Why Petri dish studies don't always translate into benefit for patients

Abel explains, in the first part of a promised series.

This is a topic I've been meaning to write about for a long time but somehow never got around to it. Abel explains nicely the barriers to drug absorption, distribution, and activity and why it's very bad science for alties to try to extrapolate from studies of cells cultured in dishes to humans. In fact, toxicity to cultured cancer cells correlates only weakly with efficacy in an actual human, thanks to many of the factors Abel explains.

I would also point out that I'm involved as a coinvestigator in the evaluation of a drug that actually requires quite high concentrations inhibit tumor cell growth in a dish, levels higher than can be achieved in an experimental animal; yet this drug actually does inhibit tumor growth in xenografts implanted in nude mice. We suspect that it is because the drug disrupts a feedback loop wherein the tumor cells secrete a factor that stimulates themselves to grow and that this feedback loop doesn't exist in cell culture. In any case, by strict pharmacokinetics, our drug would be considered unlikely to work in vivo, but preliminary experiments suggest that it does. Another example is angiogenesis inhibition. Most angiogenesis inhibitors do little or nothing to tumor cells in a cell culture dish. That's because the tumor cells are not their target, but endothelial cells that form new blood vessels are. Angiogenesis inhibitors prevent these cells from forming new blood vessels for tumors, thus "starving" the tumor of nutrients and oxygen. These agents would never have been discovered if we relied on their activity against tumor cells in dishes to guide us.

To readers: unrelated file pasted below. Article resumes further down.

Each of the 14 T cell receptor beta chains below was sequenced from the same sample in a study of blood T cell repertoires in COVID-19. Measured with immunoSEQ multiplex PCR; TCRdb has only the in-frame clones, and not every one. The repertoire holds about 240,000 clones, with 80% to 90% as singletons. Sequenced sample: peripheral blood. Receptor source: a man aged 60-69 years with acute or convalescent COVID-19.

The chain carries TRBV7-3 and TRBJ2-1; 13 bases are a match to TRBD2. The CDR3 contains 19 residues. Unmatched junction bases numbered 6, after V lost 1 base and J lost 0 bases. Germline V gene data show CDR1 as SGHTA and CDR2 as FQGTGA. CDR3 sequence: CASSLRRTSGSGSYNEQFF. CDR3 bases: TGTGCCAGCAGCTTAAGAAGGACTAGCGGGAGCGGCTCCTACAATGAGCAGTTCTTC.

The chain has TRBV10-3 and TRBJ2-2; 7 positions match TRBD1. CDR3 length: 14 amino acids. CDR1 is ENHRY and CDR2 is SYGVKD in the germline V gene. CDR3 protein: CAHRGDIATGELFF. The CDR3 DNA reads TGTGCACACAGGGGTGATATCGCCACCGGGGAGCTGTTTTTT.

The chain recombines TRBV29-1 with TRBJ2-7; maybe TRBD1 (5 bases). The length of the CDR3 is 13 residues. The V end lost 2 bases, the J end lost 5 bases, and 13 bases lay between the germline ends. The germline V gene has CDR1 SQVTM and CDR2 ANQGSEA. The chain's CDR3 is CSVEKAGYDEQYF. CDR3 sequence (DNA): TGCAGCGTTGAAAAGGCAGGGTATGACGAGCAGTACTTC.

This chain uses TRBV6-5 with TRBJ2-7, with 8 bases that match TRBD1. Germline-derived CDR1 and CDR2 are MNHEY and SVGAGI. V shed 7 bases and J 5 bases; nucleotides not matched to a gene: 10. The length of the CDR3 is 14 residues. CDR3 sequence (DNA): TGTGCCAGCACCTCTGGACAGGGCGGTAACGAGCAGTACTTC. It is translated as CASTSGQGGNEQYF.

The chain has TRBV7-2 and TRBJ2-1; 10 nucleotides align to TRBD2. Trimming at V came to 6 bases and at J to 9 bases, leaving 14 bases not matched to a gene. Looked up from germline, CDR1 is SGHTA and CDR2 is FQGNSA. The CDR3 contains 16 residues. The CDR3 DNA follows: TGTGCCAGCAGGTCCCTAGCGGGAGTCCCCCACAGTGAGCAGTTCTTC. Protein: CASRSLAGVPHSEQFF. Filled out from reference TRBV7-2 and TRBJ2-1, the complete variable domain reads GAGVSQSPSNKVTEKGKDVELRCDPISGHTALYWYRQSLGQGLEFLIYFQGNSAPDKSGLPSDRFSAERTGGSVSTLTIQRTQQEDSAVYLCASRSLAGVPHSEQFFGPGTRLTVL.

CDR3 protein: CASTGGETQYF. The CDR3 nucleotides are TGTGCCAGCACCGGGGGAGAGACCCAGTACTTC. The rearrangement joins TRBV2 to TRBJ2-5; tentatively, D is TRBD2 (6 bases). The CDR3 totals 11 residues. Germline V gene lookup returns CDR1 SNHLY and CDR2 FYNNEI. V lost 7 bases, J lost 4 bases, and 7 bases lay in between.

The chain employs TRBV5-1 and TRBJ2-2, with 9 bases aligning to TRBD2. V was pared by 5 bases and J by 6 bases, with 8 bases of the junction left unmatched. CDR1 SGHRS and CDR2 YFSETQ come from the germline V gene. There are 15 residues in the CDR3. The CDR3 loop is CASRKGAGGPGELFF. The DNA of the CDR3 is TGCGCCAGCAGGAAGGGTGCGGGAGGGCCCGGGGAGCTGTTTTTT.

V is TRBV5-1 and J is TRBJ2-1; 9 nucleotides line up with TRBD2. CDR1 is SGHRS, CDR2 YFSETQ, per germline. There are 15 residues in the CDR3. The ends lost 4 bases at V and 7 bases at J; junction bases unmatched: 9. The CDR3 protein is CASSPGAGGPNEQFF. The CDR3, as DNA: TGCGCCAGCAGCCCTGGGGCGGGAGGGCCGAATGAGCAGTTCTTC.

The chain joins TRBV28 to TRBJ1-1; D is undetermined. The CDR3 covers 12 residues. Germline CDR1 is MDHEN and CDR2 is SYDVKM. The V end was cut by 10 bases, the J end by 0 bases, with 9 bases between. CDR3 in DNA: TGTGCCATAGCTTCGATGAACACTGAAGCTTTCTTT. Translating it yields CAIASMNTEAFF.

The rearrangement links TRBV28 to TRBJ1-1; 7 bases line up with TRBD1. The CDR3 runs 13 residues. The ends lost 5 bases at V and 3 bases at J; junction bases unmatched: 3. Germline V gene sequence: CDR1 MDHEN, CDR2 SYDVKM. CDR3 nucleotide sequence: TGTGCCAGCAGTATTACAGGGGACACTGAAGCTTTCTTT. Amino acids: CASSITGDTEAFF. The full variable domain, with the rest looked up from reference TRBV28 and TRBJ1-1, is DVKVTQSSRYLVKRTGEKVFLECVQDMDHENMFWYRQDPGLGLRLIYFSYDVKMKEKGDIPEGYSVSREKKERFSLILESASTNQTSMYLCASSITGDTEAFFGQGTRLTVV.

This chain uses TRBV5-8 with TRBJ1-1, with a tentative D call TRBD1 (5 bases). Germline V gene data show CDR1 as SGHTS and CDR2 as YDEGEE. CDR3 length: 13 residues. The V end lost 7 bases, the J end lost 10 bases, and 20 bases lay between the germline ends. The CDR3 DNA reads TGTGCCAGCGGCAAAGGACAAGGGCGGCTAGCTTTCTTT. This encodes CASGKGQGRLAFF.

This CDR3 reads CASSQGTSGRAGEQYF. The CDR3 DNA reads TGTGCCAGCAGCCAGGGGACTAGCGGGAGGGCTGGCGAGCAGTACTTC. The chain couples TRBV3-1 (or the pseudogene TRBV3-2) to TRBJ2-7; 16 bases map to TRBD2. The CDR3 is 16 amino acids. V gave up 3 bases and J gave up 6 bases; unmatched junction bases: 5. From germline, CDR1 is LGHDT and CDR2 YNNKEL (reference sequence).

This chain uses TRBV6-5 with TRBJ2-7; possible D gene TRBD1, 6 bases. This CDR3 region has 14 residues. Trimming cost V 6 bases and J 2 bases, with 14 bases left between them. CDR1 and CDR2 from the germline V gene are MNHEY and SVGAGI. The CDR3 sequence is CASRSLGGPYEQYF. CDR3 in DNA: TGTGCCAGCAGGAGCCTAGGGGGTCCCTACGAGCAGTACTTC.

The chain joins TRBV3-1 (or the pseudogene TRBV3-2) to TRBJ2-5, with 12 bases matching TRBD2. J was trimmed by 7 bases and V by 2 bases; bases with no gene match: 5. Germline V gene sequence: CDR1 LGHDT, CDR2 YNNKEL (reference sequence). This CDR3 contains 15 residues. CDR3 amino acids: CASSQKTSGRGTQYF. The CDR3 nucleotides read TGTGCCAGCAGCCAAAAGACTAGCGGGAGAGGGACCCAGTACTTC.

More like this

I hear a lot of people complain about no useful science being done on the ISS, but one rather interesting experiment done already relates to this very problem: making cell cultures that would be more useful for cancer research. In addition to the angiogenesis problem, there's the fact that in a petri dish (unlike the human body), the colony is pretty much constrained to growing out in a flat blob along the bottom of the dish because there's nothing to support it. But giving it a three-dimensional matrix isn't useful either, because that also artificially constrains the colony's growth. So what if gravity were taken out of the equation? Ovarian cancer cells were brought to the ISS and grown in microgravity conditions. They ended up producing colonies remarkably similar in shape to actual tumors. While this is a rather expensive way to grow them, it might become very useful once the ISS is complete and can host more experiments.

By Calli Arcale (not verified) on 03 Oct 2006 #permalink

Thank you, Orac, for your article illustrating that what happens in a Petri dish is not always what happens in vivo.

I would like to ask what the standard progression of testing is in a case like the example in your article. I am assuming that the normal sequence of testing if each phase is successful is: 1. Petri dish test 2. animal test 3. human trial

But what is the standard sequence of testing when one of the above steps is unsuccessful/unpromising?

In your example, the drug required quite high concentrations to inhibit tumor cell growth in a dish, levels higher than could be achieved in an experimental animal. And yet you went ahead and tried the drug on an animal (a mouse) - but is this usually the case? Or is research stopped at this point? How do you decide whether to go to the next step?

If they do try it in an animal, how do they figure out what dose to use (it has to be lower, right?). Do they just use the maximum dose the animal can handle?

and if the drug doesn't work in the animal, is the human trial automatically scratched? Does research stop at this point?